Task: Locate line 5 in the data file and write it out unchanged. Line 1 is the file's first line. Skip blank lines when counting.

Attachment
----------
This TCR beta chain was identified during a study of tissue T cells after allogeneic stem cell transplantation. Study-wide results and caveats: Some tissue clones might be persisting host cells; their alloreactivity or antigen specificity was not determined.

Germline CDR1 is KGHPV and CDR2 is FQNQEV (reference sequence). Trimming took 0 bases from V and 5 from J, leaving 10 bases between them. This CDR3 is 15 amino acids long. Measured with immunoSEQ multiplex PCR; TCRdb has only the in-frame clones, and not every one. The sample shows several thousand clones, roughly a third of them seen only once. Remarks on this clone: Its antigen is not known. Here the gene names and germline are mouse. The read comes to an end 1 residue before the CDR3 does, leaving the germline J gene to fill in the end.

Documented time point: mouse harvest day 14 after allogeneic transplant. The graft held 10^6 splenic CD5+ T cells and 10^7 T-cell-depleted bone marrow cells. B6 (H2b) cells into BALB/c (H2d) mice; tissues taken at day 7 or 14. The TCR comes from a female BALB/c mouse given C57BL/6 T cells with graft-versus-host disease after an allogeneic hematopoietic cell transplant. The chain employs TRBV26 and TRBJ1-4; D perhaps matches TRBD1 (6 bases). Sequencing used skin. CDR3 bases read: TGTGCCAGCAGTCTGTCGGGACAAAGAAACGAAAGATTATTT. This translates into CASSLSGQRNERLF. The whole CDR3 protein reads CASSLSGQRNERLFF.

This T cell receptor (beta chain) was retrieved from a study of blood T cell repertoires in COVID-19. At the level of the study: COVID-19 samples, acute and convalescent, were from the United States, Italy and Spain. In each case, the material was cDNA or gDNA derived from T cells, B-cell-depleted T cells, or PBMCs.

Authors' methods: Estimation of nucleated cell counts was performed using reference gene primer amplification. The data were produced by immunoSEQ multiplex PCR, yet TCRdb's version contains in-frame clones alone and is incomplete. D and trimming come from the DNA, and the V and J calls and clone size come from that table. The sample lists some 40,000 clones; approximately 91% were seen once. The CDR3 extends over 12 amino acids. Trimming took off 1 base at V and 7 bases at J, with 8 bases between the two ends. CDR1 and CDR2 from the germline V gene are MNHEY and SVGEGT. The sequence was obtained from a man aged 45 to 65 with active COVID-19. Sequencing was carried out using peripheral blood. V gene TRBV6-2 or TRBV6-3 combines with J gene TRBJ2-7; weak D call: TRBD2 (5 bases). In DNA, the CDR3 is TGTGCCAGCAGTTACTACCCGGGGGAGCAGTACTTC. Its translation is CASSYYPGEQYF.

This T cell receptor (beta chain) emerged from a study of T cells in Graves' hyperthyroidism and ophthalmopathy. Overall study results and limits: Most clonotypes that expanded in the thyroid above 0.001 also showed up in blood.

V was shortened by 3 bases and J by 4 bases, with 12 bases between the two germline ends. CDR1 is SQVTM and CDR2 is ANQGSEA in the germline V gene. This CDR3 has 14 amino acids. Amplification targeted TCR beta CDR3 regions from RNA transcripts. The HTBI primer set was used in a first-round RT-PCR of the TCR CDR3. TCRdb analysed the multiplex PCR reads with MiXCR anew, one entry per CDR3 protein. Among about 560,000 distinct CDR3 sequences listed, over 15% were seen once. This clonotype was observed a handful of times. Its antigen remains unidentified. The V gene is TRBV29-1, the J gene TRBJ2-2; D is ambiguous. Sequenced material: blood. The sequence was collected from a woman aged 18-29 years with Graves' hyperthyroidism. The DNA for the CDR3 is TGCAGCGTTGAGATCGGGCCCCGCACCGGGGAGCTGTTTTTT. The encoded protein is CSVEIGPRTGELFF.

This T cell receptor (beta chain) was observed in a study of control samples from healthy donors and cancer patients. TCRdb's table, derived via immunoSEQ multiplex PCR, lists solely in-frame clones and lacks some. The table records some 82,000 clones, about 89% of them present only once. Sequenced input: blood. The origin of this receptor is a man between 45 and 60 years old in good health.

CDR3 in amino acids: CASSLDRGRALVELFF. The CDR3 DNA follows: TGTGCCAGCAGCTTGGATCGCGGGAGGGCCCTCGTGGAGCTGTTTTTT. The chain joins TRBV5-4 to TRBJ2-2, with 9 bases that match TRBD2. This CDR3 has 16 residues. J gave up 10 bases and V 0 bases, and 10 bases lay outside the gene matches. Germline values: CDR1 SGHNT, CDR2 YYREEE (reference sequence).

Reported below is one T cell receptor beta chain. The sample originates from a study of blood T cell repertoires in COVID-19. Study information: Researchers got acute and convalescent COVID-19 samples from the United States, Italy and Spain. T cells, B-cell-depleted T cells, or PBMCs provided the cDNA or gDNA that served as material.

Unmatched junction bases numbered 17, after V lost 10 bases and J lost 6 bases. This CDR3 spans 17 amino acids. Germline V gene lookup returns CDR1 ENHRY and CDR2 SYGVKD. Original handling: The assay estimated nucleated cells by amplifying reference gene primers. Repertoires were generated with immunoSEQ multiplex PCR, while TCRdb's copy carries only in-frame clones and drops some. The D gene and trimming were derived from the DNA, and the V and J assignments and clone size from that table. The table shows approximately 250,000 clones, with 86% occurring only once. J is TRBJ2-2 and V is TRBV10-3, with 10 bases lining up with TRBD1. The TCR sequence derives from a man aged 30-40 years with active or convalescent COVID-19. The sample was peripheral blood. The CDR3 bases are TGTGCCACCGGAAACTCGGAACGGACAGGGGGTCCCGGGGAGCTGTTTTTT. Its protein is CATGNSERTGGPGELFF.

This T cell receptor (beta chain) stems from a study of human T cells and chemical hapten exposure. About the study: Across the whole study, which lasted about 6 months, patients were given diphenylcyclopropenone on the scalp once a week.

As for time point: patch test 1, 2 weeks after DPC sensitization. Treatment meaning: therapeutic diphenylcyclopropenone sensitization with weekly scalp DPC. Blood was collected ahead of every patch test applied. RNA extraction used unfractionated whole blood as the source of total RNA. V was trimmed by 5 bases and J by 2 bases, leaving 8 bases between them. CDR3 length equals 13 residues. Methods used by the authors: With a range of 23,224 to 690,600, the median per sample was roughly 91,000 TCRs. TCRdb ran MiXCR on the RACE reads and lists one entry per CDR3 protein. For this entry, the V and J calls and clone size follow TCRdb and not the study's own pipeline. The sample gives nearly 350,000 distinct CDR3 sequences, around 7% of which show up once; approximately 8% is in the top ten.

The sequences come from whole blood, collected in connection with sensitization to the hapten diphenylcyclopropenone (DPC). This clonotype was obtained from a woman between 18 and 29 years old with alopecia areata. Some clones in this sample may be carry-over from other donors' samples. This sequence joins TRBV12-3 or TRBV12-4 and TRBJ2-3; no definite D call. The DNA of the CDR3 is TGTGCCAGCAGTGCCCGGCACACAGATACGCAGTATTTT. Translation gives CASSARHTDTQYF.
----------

Authors' methods: Estimation of nucleated cell counts was performed using reference gene primer amplification. The data were produced by immunoSEQ multiplex PCR, yet TCRdb's version contains in-frame clones alone and is incomplete. D and trimming come from the DNA, and the V and J calls and clone size come from that table. The sample lists some 40,000 clones; approximately 91% were seen once. The CDR3 extends over 12 amino acids. Trimming took off 1 base at V and 7 bases at J, with 8 bases between the two ends. CDR1 and CDR2 from the germline V gene are MNHEY and SVGEGT. The sequence was obtained from a man aged 45 to 65 with active COVID-19. Sequencing was carried out using peripheral blood. V gene TRBV6-2 or TRBV6-3 combines with J gene TRBJ2-7; weak D call: TRBD2 (5 bases). In DNA, the CDR3 is TGTGCCAGCAGTTACTACCCGGGGGAGCAGTACTTC. Its translation is CASSYYPGEQYF.